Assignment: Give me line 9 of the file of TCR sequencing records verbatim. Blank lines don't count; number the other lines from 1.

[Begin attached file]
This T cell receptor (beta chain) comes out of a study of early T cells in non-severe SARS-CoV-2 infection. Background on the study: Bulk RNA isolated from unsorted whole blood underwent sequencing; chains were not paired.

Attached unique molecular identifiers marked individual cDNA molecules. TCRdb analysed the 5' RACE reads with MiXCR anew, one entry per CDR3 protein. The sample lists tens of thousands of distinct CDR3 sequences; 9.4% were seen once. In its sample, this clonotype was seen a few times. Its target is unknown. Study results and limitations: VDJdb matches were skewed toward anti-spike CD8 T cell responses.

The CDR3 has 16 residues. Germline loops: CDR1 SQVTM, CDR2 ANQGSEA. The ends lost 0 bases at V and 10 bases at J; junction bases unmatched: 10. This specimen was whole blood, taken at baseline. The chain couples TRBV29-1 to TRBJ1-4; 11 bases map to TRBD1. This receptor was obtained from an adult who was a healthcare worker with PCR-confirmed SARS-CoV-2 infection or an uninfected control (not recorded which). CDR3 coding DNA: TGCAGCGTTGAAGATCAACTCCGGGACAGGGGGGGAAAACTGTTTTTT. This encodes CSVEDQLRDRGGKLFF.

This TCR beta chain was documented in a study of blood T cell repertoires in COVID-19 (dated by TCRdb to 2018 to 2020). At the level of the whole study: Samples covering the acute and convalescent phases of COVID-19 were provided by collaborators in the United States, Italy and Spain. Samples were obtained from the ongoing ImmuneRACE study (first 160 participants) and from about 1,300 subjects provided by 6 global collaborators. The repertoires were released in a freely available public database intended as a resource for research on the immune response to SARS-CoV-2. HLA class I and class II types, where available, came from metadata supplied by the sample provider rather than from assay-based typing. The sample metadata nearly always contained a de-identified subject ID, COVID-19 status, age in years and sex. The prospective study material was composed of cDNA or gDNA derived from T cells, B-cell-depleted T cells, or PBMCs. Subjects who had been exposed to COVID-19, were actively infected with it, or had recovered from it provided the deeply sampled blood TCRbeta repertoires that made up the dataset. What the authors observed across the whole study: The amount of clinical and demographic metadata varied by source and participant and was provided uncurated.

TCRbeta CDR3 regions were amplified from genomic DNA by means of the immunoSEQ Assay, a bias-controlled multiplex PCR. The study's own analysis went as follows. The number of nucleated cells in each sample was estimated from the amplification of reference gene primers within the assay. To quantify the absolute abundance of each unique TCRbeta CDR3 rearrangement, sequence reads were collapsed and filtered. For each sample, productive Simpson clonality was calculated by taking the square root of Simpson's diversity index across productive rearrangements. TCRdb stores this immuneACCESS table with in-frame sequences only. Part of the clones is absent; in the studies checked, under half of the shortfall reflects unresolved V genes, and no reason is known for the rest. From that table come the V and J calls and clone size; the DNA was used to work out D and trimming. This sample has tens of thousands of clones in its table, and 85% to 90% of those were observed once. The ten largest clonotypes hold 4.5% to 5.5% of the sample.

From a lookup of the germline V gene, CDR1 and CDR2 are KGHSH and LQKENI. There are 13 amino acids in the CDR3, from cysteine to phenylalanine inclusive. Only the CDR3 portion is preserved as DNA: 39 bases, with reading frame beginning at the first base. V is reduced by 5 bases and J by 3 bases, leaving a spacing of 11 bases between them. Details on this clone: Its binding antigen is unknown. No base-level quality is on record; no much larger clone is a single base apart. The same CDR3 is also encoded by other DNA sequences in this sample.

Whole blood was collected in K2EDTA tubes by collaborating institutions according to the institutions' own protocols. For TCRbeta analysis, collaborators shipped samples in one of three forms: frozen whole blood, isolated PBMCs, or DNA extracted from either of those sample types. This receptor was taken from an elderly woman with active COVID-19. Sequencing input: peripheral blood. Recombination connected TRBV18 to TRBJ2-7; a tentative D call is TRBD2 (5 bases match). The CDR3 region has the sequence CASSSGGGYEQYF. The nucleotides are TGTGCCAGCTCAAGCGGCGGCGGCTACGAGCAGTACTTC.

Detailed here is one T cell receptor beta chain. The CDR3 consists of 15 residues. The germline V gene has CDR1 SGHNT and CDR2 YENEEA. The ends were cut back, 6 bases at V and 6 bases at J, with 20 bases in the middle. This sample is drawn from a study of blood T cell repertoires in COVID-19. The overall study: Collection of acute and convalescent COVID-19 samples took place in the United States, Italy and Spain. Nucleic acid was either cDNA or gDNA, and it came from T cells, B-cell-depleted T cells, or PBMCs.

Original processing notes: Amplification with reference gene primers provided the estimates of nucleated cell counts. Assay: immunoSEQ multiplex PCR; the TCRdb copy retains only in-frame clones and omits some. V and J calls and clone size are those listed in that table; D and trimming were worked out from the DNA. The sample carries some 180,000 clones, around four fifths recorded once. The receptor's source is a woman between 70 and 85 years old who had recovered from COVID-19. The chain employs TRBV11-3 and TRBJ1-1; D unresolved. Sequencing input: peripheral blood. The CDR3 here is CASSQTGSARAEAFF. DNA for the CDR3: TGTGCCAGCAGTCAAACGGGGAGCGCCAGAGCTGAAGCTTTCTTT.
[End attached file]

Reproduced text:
Original processing notes: Amplification with reference gene primers provided the estimates of nucleated cell counts. Assay: immunoSEQ multiplex PCR; the TCRdb copy retains only in-frame clones and omits some. V and J calls and clone size are those listed in that table; D and trimming were worked out from the DNA. The sample carries some 180,000 clones, around four fifths recorded once. The receptor's source is a woman between 70 and 85 years old who had recovered from COVID-19. The chain employs TRBV11-3 and TRBJ1-1; D unresolved. Sequencing input: peripheral blood. The CDR3 here is CASSQTGSARAEAFF. DNA for the CDR3: TGTGCCAGCAGTCAAACGGGGAGCGCCAGAGCTGAAGCTTTCTTT.